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XINHUA NEWS SERVICE REPORTS FROM THE AFRICAN CONTINENT

 

Dozen al-Shabab militants killed in offensive in southern Somalia

MOGADISHU Somalia (Xinhua) -- At least 12 al-Shabab fighters were killed and several others escaped with injuries in a fierce fighting with Somali National Army (SNA) at a location in the southern port town of Kismayo.

SNA commander Ismail Sahardid on Wednesday confirmed the Tuesday incident at Bar-Sanguni location, saying the military operation was aimed at liberating more areas still under al-Shabab in Lower Jubba region.

“Somali National Army conducted military operation against al-Shabab at several areas including Bar-Sanguni location in this region on Tuesday and killed 12 terrorists and injured several others during the operation,” Sahardid said.

He did not comment on whether there were casualties on SNA side during the operation.

The group’s affiliated media said the al-Qaeda allied militant group killed two government soldiers in the gunfight and resisted attacks from Somali forces. The group claimed that Bar-Sanguni is under the militants’ control now.

Independent sources could not confirm the control of Bar-Sanguni location which has been under target by the allied forces.

The U.S. Africa command (Africom) said the incident took place during a joint operation in Jubaland in southern Somalia conducted by combined Somali National Security Forces (SNSF), Kenyan Defense Force (KDF) and the U.S. special forces.

The Somali and allied troops have intensified operations in Somalia after the killing of U.S. special operations soldier on June 8. Some four soldiers were also injured in a firefight against the al-Shabab in Bar-Sanguni.

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EARLIER REPORTS:

United Nations urges Somalia to enact laws to end conflict-related sexual violence

MOGADISHU Somalia (Xinhua) -- The UN top envoy in Somalia on Tuesday called on the government to swiftly enact laws to help end conflict-related sexual violence in the Horn of African nation.

Michael Keating, the UN Secretary-General’s Special Representative for Somalia, lauded both the Somali government and federal member states for their public commitment to ending sexual violence in conflict through the implementation of the National Action Plan on Ending Sexual Violence in Conflict.

“We welcome these positive developments and encourage Somalis to enact these pieces of legislation swiftly. Far too many women and children are vulnerable to violence,” he said in a statement issued to mark the International Day for the Elimination of Sexual Violence in Conflict.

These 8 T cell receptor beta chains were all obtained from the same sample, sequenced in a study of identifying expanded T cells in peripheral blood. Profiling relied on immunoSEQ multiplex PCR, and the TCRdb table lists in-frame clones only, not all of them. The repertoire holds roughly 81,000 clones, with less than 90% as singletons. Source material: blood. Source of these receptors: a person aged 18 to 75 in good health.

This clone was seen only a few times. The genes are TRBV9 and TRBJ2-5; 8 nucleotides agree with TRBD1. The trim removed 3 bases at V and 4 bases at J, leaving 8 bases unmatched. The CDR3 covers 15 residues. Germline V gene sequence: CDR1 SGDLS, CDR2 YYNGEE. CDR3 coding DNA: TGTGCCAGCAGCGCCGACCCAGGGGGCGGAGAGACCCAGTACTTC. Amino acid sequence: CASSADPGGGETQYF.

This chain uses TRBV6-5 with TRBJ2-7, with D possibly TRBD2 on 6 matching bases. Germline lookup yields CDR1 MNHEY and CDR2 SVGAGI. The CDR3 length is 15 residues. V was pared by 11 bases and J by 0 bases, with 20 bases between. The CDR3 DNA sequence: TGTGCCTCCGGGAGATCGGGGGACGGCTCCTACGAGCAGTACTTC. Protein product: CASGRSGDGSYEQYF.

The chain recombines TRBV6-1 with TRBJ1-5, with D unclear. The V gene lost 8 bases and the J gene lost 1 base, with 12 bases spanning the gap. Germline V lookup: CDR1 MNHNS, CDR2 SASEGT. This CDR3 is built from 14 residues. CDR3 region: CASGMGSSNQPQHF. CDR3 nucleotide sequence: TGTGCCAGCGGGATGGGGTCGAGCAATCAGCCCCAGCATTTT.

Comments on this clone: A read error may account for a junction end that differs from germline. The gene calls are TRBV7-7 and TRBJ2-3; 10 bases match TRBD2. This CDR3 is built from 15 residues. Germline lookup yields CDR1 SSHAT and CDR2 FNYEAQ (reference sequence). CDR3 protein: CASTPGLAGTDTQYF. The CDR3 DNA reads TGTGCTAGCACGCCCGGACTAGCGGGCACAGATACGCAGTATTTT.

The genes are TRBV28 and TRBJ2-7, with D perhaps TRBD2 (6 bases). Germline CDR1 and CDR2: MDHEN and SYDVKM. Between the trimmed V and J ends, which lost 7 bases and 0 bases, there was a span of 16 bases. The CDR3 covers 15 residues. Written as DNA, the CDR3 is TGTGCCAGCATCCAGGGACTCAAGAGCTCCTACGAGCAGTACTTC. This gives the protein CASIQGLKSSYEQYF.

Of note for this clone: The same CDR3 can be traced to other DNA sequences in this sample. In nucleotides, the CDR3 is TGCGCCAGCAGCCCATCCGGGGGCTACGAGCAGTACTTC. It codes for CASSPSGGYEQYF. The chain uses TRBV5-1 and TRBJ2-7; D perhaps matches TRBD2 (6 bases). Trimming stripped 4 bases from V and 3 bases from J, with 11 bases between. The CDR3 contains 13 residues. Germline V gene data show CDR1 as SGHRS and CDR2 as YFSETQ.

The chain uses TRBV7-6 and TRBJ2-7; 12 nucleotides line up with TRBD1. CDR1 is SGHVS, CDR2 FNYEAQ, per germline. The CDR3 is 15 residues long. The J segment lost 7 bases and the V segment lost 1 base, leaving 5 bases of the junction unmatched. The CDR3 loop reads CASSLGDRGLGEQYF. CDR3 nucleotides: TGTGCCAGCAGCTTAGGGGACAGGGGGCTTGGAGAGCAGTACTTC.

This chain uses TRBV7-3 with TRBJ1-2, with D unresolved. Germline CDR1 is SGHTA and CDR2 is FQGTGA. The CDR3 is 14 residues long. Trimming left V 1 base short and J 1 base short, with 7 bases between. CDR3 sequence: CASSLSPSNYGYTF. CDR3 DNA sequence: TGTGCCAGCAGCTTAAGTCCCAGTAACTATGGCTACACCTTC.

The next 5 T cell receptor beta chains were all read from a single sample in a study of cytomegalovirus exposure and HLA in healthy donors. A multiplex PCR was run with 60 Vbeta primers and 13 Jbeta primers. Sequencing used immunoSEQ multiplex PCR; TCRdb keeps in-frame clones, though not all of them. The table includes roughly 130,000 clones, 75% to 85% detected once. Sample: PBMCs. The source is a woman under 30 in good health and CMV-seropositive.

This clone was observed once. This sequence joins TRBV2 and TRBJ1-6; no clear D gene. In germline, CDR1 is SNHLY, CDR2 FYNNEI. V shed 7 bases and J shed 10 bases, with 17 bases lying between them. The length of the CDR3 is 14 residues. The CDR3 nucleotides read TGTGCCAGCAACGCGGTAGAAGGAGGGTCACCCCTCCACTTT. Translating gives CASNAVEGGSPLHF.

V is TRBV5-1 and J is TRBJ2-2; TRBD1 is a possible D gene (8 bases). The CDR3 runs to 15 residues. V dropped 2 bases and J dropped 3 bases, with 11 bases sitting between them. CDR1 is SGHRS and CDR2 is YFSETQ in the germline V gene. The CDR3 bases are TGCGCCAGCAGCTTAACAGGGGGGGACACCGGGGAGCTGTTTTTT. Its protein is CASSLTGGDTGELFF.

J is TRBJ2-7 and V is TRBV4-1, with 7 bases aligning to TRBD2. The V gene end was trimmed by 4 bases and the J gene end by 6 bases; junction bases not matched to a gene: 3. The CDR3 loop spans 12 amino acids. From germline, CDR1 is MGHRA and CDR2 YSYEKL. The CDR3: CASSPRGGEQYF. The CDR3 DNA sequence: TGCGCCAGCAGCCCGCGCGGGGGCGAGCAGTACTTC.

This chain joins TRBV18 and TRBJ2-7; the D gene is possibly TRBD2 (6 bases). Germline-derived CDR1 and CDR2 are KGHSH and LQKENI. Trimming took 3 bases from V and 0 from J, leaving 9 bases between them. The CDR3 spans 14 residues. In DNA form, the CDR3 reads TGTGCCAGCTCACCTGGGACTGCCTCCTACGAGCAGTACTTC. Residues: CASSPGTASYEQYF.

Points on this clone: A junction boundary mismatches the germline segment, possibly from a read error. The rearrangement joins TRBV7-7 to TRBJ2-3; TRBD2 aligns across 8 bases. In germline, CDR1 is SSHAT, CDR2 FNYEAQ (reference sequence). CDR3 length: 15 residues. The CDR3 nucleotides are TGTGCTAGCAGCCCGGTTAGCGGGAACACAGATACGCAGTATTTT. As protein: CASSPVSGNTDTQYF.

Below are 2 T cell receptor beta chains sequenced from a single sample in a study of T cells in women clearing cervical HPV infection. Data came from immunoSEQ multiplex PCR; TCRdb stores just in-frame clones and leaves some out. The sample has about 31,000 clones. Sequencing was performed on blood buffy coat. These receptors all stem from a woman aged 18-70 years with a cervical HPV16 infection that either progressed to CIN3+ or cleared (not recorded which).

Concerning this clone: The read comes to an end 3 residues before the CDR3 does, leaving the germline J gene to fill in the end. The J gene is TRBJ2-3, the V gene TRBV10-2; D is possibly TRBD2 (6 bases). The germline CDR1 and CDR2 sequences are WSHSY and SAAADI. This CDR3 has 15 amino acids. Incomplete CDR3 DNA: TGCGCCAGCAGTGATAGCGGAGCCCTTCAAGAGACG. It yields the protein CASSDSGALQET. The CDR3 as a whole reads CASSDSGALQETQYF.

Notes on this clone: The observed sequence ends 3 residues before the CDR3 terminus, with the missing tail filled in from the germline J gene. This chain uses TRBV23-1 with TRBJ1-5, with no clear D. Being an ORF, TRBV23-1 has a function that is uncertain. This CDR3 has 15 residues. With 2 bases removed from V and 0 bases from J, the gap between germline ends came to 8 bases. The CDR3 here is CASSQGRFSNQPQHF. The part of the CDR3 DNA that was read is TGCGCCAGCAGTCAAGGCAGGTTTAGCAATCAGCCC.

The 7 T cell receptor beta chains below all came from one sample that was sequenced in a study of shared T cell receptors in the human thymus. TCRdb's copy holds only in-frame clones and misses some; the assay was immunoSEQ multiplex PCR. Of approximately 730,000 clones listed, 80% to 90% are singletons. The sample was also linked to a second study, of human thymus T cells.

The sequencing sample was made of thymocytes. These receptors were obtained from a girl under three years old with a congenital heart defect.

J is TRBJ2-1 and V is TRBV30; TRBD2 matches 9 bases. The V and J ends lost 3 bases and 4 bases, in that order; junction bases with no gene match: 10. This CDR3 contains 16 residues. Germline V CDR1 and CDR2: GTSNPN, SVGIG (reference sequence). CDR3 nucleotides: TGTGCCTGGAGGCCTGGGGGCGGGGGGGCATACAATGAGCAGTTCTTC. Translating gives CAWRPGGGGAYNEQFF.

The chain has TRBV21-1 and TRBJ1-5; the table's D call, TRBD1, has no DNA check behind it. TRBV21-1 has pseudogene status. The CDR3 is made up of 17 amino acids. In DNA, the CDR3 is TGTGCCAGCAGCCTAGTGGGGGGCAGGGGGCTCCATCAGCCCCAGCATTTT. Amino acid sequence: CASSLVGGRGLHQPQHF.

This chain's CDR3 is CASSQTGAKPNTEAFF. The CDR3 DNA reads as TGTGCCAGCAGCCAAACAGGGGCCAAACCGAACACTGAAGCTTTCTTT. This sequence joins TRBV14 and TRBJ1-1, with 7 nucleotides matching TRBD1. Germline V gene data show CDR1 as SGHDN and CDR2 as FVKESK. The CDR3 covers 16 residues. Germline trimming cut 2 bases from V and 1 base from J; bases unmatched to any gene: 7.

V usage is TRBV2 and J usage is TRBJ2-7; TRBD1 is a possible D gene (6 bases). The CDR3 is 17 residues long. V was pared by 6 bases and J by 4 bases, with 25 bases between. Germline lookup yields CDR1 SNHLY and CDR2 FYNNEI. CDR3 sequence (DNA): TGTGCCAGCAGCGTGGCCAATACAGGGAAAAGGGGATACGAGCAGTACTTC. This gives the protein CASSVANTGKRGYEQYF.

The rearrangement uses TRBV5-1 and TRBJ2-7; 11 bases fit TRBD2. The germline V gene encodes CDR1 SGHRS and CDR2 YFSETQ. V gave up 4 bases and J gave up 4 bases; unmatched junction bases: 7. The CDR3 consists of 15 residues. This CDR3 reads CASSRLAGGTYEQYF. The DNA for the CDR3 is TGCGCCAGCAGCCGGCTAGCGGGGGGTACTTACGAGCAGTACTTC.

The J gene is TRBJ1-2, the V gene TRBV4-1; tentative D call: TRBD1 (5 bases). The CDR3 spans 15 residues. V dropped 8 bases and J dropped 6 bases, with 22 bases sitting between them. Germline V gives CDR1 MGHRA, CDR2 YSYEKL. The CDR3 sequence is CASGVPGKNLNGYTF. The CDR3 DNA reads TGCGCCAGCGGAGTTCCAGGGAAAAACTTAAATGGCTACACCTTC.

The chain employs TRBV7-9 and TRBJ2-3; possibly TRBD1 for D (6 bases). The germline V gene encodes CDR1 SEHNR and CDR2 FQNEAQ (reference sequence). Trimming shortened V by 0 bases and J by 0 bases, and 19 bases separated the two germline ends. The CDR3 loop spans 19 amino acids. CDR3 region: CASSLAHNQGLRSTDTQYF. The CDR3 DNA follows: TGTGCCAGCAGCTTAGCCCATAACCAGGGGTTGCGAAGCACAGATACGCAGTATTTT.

Keating said passing the sexual violence bills is a crucial step, though not enough to protect women and children.

“It will also enable them to be fully involved in rebuilding security institutions and the constitutional review process,” said the UN envoy.

Keating who paid tribute to the victims and survivors of sexual violence in Somalia said this year’s observance is being held following the approval of a Sexual Offences Bill by the Somali cabinet early June.

“This represents an important step in preventing and responding to sexual violence in conflict, and the legislation has been submitted to the Federal Parliament for further review and an eventual enactment,” he said.

The UN envoys said similar bills have been enacted in regional state of Puntland in August 2016 while in January Parliament in the semi-autonomous region of Somaliland also approved a Sexual Offences Bill, and the legislation only requires presidential assent to become law.

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Somalia launches new curriculum to improve access to education

MOGADISHU Somalia (Xinhua) -- Somalia has launched a new education curriculum for primary schools across the country to ensure access to quality education for its youthful population, a government official said.

Hassan Mohamed Ali, the Director General of the Ministry of Education, Culture and Higher Education said the new curriculum will be implemented in the new academic year that begins in August.

“We hope this new curriculum will make a positive input into the education of the Somali children,” Ali said in a statement released by the AU Mission in Somalia (AMISOM) on Tuesday.

The new curriculum was announced late Monday during celebrations to mark International Day of the African Child held in Mogadishu where the government vowed to work closely with development partners to ensure access to quality education for its youthful population.

“The curriculum will be adopted for use in schools across the country, whether they are private schools or public schools,” said Ali.

He said children in Somalia have a right to education like their counterparts in other African countries, noting that the government will work tirelessly to ensure its population is well educated.

Ali described education as the cornerstone for Somalia’s development, urging ministries and government institutions to work together to improve schooling after decades of conflict.

The International Day of the African Child is marked every year on June 16 and this year’s theme “leave no child behind for Africa’s development” is aimed at creating awareness on the importance of protecting the rights of children and ensuring both boys and girls have equal opportunities.

             

 

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